A colleague commented to me the other day that he had been mildly surprised to receive a friend request from an intern who had recently started working at his firm. His comment raises the question: When is it appropriate to submit a friend request in business?
Before you decide to send a request to connect or friend, think about:
- The social network you are making the request on.
- The relationship you have with that person.
- What you want to achieve.
The two gorillas of the social networking world are Facebook and LinkedIn. In a nutshell, think of LinkedIn as a networking tool and contact management system designed for business relationships. Facebook is more of a place for people to socialize and connect on a personal basis, although businesses have certainly found a way to use Facebook as a marketing platform as well. But for the individual, use Facebook for personal life and LinkedIn for business.
So, my colleague’s intern should have been looking to connect with him through LinkedIn, not Facebook. But, timing also made a difference to her request. As she had just started at this company, he had no real relationship with her yet. Consequently, from his perspective her request was like receiving a request from a stranger. Her better course of action would have been to wait a few weeks before sending her request.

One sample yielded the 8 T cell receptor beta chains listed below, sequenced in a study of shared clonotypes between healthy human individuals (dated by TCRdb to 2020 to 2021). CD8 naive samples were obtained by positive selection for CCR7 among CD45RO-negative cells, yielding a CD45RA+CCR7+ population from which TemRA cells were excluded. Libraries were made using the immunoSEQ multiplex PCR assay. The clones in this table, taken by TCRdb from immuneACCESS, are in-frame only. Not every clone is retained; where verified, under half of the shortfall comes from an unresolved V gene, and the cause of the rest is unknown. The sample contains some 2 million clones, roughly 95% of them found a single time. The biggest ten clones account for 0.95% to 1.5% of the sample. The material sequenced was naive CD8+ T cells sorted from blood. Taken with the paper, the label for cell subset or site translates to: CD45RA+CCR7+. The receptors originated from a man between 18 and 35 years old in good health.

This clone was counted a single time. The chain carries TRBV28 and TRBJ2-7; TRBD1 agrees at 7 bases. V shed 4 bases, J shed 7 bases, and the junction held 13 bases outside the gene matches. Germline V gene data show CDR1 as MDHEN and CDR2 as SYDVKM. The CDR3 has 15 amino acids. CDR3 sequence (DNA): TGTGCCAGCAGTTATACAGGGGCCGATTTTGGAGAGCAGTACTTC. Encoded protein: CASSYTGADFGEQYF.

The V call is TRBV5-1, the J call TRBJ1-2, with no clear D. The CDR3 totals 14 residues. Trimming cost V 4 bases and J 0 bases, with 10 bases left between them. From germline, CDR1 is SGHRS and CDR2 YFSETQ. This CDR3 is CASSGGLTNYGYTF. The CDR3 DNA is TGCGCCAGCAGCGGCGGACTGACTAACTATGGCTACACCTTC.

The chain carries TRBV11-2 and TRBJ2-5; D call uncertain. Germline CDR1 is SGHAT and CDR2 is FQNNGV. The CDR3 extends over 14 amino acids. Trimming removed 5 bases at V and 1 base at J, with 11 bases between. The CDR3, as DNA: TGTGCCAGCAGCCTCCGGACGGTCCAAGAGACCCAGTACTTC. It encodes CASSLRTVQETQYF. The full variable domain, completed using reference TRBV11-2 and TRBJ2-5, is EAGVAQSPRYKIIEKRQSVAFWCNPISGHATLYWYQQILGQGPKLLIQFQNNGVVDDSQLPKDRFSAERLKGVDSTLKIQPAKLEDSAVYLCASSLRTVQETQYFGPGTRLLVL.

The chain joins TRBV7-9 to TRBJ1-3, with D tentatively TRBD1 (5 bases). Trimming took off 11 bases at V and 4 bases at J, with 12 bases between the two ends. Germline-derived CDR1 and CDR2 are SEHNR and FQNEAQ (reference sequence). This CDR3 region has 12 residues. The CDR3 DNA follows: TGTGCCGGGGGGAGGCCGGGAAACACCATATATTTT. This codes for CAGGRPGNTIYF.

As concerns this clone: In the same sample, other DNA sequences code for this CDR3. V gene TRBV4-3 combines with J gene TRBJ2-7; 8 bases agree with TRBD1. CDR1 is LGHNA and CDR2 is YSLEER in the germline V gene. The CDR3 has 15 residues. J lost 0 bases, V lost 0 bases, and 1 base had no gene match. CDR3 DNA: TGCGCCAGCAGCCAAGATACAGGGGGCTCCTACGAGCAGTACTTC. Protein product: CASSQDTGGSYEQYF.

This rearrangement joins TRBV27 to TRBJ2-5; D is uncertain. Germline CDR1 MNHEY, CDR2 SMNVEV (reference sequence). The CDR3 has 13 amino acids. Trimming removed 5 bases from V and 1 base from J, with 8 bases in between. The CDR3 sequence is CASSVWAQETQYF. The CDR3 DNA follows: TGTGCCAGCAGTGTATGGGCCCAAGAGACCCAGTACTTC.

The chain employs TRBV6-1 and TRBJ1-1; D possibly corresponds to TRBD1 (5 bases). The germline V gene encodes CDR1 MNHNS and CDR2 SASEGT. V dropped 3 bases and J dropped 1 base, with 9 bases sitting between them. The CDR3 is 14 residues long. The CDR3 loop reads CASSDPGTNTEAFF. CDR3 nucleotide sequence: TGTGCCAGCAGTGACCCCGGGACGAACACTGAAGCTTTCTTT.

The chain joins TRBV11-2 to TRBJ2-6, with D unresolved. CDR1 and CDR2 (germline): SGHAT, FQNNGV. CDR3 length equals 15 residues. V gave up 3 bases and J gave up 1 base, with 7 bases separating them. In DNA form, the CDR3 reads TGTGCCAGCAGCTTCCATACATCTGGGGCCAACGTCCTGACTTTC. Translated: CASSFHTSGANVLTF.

For the intern, she should have answered the question “What do I want to achieve with my request?” before she sent it.
If she is simply trying to build a relationship with my colleague, her best approach is to do it in person at work first. She has the advantage of being in front of him and impressing him every day with her work and her effort. That is a decided advantage over anyone who seeks to connect and build a relationship only through the online community. Even if her goal is to friend him on Facebook, she should first give him a chance to get to know her better She should also consider just what kind of access she wants him to have on her page.
If she is seeking to get him to be part of her professional network, again, the relationship she builds at work with him is a much better way to encourage him to join. Once she’s established a track record with him, then complementing the in-person relationship with a request to connect on LinkedIn would be appropriate. Timing is everything.
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Patricia Hunt Sinacole is president of First Beacon Group LLC, a human resources consulting firm in Hopkinton. She works with clients across many industries including technology, biotech and medical devices, financial services, and healthcare, and has over 20 years of human resources experience.
Elaine Varelas is managing partner at Keystone Partners, a career management firm in Boston and serves on the board of Career Partners International.
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Peter Post is the author of "The Etiquette Advantage in Business." Email questions about business etiquette to him directly here.
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